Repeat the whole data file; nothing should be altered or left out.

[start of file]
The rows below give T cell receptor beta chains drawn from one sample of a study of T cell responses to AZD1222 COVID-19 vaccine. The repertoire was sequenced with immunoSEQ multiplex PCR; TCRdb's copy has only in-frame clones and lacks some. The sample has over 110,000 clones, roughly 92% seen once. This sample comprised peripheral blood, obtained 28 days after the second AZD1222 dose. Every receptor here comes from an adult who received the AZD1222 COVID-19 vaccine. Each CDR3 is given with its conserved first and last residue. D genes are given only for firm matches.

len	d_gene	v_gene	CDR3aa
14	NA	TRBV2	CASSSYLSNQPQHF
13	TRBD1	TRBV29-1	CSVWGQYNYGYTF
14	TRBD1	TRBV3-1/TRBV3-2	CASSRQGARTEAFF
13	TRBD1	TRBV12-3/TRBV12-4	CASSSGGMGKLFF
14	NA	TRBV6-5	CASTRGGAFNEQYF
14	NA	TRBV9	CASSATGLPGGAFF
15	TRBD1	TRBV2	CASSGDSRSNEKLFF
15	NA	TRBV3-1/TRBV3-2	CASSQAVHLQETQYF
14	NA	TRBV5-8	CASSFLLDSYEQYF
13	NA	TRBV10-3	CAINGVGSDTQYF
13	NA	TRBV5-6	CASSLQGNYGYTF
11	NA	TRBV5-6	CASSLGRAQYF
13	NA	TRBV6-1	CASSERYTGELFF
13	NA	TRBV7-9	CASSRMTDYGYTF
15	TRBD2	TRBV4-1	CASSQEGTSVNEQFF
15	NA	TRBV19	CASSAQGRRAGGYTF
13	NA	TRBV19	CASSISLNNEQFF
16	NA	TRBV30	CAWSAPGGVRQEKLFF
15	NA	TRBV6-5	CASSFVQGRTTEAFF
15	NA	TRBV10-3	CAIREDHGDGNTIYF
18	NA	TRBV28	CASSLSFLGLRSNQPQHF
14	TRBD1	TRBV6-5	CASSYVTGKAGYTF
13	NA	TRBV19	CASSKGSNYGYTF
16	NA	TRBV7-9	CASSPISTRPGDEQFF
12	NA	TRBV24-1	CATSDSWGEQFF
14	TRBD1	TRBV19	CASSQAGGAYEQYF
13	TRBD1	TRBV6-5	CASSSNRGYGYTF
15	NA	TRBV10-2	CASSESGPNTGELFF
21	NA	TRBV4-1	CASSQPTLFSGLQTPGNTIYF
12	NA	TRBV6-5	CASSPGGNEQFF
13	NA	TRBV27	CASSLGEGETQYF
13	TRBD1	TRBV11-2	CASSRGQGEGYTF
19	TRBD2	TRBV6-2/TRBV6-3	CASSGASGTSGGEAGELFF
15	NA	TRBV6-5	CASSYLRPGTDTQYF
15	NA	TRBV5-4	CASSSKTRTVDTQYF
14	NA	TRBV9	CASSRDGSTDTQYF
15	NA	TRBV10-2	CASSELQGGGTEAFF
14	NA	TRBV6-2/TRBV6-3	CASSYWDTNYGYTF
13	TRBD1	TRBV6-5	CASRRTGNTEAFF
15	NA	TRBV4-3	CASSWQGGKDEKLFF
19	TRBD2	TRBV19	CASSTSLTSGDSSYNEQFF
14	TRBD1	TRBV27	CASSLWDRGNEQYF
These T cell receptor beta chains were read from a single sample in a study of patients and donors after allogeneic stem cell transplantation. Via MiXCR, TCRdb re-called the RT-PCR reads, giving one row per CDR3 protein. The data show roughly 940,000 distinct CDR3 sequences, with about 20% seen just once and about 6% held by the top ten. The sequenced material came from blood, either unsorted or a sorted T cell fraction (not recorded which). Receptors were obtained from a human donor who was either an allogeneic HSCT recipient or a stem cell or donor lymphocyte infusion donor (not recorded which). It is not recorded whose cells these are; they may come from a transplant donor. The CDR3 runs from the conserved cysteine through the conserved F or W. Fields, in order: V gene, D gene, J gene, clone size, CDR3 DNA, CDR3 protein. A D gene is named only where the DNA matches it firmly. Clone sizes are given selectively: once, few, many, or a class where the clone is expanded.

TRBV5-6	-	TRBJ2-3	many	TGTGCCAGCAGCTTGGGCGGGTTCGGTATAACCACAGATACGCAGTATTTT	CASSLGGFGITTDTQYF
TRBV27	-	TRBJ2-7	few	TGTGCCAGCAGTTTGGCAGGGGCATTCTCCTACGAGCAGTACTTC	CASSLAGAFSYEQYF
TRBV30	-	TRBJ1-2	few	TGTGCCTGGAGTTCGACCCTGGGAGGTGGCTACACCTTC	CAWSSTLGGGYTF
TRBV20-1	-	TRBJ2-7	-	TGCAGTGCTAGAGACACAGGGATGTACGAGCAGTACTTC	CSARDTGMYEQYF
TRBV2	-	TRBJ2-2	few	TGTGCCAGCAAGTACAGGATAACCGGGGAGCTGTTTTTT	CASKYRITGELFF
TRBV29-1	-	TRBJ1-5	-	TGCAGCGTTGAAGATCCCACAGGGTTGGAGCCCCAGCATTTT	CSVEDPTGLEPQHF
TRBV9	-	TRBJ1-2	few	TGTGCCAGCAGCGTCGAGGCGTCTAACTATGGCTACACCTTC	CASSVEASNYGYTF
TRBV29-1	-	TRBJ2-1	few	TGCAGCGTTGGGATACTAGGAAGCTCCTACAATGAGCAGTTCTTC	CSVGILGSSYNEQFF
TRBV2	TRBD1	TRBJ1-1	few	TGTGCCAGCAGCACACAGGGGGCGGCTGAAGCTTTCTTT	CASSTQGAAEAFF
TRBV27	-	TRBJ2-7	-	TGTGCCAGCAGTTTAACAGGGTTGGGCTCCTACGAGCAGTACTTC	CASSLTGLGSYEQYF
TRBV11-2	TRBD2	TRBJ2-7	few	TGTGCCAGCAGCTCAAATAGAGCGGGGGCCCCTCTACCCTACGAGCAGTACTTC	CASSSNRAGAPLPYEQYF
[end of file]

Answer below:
The rows below give T cell receptor beta chains drawn from one sample of a study of T cell responses to AZD1222 COVID-19 vaccine. The repertoire was sequenced with immunoSEQ multiplex PCR; TCRdb's copy has only in-frame clones and lacks some. The sample has over 110,000 clones, roughly 92% seen once. This sample comprised peripheral blood, obtained 28 days after the second AZD1222 dose. Every receptor here comes from an adult who received the AZD1222 COVID-19 vaccine. Each CDR3 is given with its conserved first and last residue. D genes are given only for firm matches.

len	d_gene	v_gene	CDR3aa
14	NA	TRBV2	CASSSYLSNQPQHF
13	TRBD1	TRBV29-1	CSVWGQYNYGYTF
14	TRBD1	TRBV3-1/TRBV3-2	CASSRQGARTEAFF
13	TRBD1	TRBV12-3/TRBV12-4	CASSSGGMGKLFF
14	NA	TRBV6-5	CASTRGGAFNEQYF
14	NA	TRBV9	CASSATGLPGGAFF
15	TRBD1	TRBV2	CASSGDSRSNEKLFF
15	NA	TRBV3-1/TRBV3-2	CASSQAVHLQETQYF
14	NA	TRBV5-8	CASSFLLDSYEQYF
13	NA	TRBV10-3	CAINGVGSDTQYF
13	NA	TRBV5-6	CASSLQGNYGYTF
11	NA	TRBV5-6	CASSLGRAQYF
13	NA	TRBV6-1	CASSERYTGELFF
13	NA	TRBV7-9	CASSRMTDYGYTF
15	TRBD2	TRBV4-1	CASSQEGTSVNEQFF
15	NA	TRBV19	CASSAQGRRAGGYTF
13	NA	TRBV19	CASSISLNNEQFF
16	NA	TRBV30	CAWSAPGGVRQEKLFF
15	NA	TRBV6-5	CASSFVQGRTTEAFF
15	NA	TRBV10-3	CAIREDHGDGNTIYF
18	NA	TRBV28	CASSLSFLGLRSNQPQHF
14	TRBD1	TRBV6-5	CASSYVTGKAGYTF
13	NA	TRBV19	CASSKGSNYGYTF
16	NA	TRBV7-9	CASSPISTRPGDEQFF
12	NA	TRBV24-1	CATSDSWGEQFF
14	TRBD1	TRBV19	CASSQAGGAYEQYF
13	TRBD1	TRBV6-5	CASSSNRGYGYTF
15	NA	TRBV10-2	CASSESGPNTGELFF
21	NA	TRBV4-1	CASSQPTLFSGLQTPGNTIYF
12	NA	TRBV6-5	CASSPGGNEQFF
13	NA	TRBV27	CASSLGEGETQYF
13	TRBD1	TRBV11-2	CASSRGQGEGYTF
19	TRBD2	TRBV6-2/TRBV6-3	CASSGASGTSGGEAGELFF
15	NA	TRBV6-5	CASSYLRPGTDTQYF
15	NA	TRBV5-4	CASSSKTRTVDTQYF
14	NA	TRBV9	CASSRDGSTDTQYF
15	NA	TRBV10-2	CASSELQGGGTEAFF
14	NA	TRBV6-2/TRBV6-3	CASSYWDTNYGYTF
13	TRBD1	TRBV6-5	CASRRTGNTEAFF
15	NA	TRBV4-3	CASSWQGGKDEKLFF
19	TRBD2	TRBV19	CASSTSLTSGDSSYNEQFF
14	TRBD1	TRBV27	CASSLWDRGNEQYF
These T cell receptor beta chains were read from a single sample in a study of patients and donors after allogeneic stem cell transplantation. Via MiXCR, TCRdb re-called the RT-PCR reads, giving one row per CDR3 protein. The data show roughly 940,000 distinct CDR3 sequences, with about 20% seen just once and about 6% held by the top ten. The sequenced material came from blood, either unsorted or a sorted T cell fraction (not recorded which). Receptors were obtained from a human donor who was either an allogeneic HSCT recipient or a stem cell or donor lymphocyte infusion donor (not recorded which). It is not recorded whose cells these are; they may come from a transplant donor. The CDR3 runs from the conserved cysteine through the conserved F or W. Fields, in order: V gene, D gene, J gene, clone size, CDR3 DNA, CDR3 protein. A D gene is named only where the DNA matches it firmly. Clone sizes are given selectively: once, few, many, or a class where the clone is expanded.

TRBV5-6	-	TRBJ2-3	many	TGTGCCAGCAGCTTGGGCGGGTTCGGTATAACCACAGATACGCAGTATTTT	CASSLGGFGITTDTQYF
TRBV27	-	TRBJ2-7	few	TGTGCCAGCAGTTTGGCAGGGGCATTCTCCTACGAGCAGTACTTC	CASSLAGAFSYEQYF
TRBV30	-	TRBJ1-2	few	TGTGCCTGGAGTTCGACCCTGGGAGGTGGCTACACCTTC	CAWSSTLGGGYTF
TRBV20-1	-	TRBJ2-7	-	TGCAGTGCTAGAGACACAGGGATGTACGAGCAGTACTTC	CSARDTGMYEQYF
TRBV2	-	TRBJ2-2	few	TGTGCCAGCAAGTACAGGATAACCGGGGAGCTGTTTTTT	CASKYRITGELFF
TRBV29-1	-	TRBJ1-5	-	TGCAGCGTTGAAGATCCCACAGGGTTGGAGCCCCAGCATTTT	CSVEDPTGLEPQHF
TRBV9	-	TRBJ1-2	few	TGTGCCAGCAGCGTCGAGGCGTCTAACTATGGCTACACCTTC	CASSVEASNYGYTF
TRBV29-1	-	TRBJ2-1	few	TGCAGCGTTGGGATACTAGGAAGCTCCTACAATGAGCAGTTCTTC	CSVGILGSSYNEQFF
TRBV2	TRBD1	TRBJ1-1	few	TGTGCCAGCAGCACACAGGGGGCGGCTGAAGCTTTCTTT	CASSTQGAAEAFF
TRBV27	-	TRBJ2-7	-	TGTGCCAGCAGTTTAACAGGGTTGGGCTCCTACGAGCAGTACTTC	CASSLTGLGSYEQYF
TRBV11-2	TRBD2	TRBJ2-7	few	TGTGCCAGCAGCTCAAATAGAGCGGGGGCCCCTCTACCCTACGAGCAGTACTTC	CASSSNRAGAPLPYEQYF